The world will keep trudging through time without us

When we lift from the story contest to fly home

We will be as falling stars to those watching from the edge

Of grief and heartbreak

Maybe then we will see the design of the two-minded creature 

And know why half the world fights righteously for greedy masters 

And the other half is nailing it all back together

Through the smoke of cooking fires, lovers’ trysts, and endless 

Human industry—

Maybe then, beloved rascal

We will find each other again in the timeless weave of breathing

We will sit under the trees in the shadow of earth sorrows 

Watch hyenas drink rain, and laugh.

This poem originally appeared in The New Yorker (October 4, 2021). Copyright © 2021 by Joy Harjo. Used with the permission of the poet.

Female Rain

           Dancing from the south

                 cloudy cool and gray

                      pregnant with rainchild


At dawn she gives birth to a gentle mist

flowers bow with wet sustenance

                   luminescence all around



Níłtsą́ Bi’áád


Níłtsą́ bi’áád

             Shá’di’ááhdę́ę’go dah naaldogo’ alzhish

                     k’ós hazlį́į́’


                              níltsą́ bi’áád bitázhool bijooltsą́

                                  áádóó níłtsą́ bi’áád biyázhí bídii’na’



            níłtsą́ bi’áád biyázhí hazlį́į́’

                   ch’íl látah hózhóón dahtoo’bee ’ałch’į’ háazhah

                        áádóó nihik’inizdidláád

From Songs from This Earth on Turtle’s Back: Contemporary American Indian Poetry (Greenfield Review Press, 1983). Copyright © 1983 by Laura Tohe. Used with permission of the author.

I chewed into the wreck of the world,
into the neckbone of the past that pursued me.
All the while, I moved toward extinction,
bearing the burden of damage, language of the protector.

A great apocalyptic wheeze adorned me with sand. 
I foraged, first to find light dappling the leaves,
then breathed into an infinite power, feminine rust,
a coppery taste of salvage, leading me into a canopy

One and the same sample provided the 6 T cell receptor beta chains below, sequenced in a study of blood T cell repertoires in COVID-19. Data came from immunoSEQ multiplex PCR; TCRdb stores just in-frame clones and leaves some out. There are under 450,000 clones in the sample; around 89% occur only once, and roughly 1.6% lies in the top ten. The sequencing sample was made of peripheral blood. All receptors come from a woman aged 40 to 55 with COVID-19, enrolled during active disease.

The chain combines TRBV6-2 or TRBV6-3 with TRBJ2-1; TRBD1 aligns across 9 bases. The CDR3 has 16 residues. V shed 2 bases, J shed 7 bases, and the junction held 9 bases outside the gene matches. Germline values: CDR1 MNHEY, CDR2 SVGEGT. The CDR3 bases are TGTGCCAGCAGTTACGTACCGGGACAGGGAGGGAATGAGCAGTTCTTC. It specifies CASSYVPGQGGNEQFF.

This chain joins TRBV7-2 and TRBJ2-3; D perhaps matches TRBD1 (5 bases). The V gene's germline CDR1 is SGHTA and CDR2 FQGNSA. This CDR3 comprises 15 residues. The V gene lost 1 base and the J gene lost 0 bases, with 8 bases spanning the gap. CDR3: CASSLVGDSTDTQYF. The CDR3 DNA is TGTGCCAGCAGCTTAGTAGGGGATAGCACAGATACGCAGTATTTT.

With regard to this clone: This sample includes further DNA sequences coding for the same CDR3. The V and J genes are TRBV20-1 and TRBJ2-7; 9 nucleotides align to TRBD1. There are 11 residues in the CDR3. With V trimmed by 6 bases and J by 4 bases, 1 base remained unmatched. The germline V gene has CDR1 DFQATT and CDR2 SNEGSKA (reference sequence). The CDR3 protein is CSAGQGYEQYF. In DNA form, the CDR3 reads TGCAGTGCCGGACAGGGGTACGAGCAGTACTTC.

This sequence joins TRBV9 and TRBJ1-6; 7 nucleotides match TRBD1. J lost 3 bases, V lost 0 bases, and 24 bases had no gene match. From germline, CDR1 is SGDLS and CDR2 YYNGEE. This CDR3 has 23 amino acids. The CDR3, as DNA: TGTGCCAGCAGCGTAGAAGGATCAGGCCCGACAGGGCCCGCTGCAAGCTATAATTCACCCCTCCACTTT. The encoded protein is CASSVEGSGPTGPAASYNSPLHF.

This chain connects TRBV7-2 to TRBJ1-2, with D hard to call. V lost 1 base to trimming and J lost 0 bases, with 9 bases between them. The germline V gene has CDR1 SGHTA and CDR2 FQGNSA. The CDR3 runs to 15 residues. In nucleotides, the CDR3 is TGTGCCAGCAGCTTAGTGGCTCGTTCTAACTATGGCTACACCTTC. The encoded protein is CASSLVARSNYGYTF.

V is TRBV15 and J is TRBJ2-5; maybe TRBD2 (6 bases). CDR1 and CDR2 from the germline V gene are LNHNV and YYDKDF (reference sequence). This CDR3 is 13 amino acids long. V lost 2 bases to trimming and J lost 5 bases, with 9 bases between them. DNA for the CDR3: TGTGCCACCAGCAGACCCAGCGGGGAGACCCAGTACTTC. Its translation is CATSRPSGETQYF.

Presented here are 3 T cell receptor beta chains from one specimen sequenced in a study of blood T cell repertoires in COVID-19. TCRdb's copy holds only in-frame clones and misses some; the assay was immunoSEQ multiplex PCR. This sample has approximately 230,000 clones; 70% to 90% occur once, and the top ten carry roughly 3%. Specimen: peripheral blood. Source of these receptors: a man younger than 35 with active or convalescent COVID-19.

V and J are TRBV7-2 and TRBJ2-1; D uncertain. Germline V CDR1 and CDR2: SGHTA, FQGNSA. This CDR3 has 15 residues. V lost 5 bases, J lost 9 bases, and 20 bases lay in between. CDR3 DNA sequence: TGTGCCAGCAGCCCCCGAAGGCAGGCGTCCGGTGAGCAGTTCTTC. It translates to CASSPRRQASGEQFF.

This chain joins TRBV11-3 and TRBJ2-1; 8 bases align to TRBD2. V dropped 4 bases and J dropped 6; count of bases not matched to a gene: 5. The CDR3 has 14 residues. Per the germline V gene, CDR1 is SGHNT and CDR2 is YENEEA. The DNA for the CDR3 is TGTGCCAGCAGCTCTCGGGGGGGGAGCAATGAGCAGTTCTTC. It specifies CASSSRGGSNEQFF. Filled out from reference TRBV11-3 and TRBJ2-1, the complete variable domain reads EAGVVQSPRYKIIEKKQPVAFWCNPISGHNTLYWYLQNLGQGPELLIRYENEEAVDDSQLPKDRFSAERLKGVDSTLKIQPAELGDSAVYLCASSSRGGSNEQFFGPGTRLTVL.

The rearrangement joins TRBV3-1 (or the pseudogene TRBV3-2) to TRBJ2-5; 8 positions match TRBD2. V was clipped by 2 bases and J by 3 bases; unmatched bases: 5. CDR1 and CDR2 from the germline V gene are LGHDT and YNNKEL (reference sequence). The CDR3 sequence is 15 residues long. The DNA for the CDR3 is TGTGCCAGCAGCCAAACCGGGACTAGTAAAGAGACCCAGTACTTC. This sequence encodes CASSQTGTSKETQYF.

of the future. My mother was a mother of mothers,
modern before she was ancestral.
She was a woman who morphed into feline, back
to her human self before I woke each morning.

I lived not to sate my appetite but to crush it.
On my haunches, I craved what could not be seen.
I am desire. I am survival.
I sit under the tree waiting for hunger.

Copyright © 2022 by Tina Chang. Originally published in Poem-a-Day on March 30, 2022, by the Academy of American Poets.

translated by Ana Valverde Osan

There is always adolescence and nothing else at dusk.

When the soft bend in the evening
insinuates its desolate curve,
something within us also bends over.
We have very few things then,
no possession accompanies us,
no possession offends us either.
There is a slow disaster in these hours
that seem the only ones in the day,
those which leave us in the old limits,
those that cannot give us anything,
those of which we do not ask anything.
There is a tender and decomposing disaster
in the final hours of this day
that has gone by like the others,
and, just like them, it has reached
the burning beauty
of that which gazes upon nothingness.
Leaning over my windowsill
I see how a section of time slides by;
evening has softly embalmed
the street’s noisy happenings,
the sky is shrinking little by little
and a burst of patience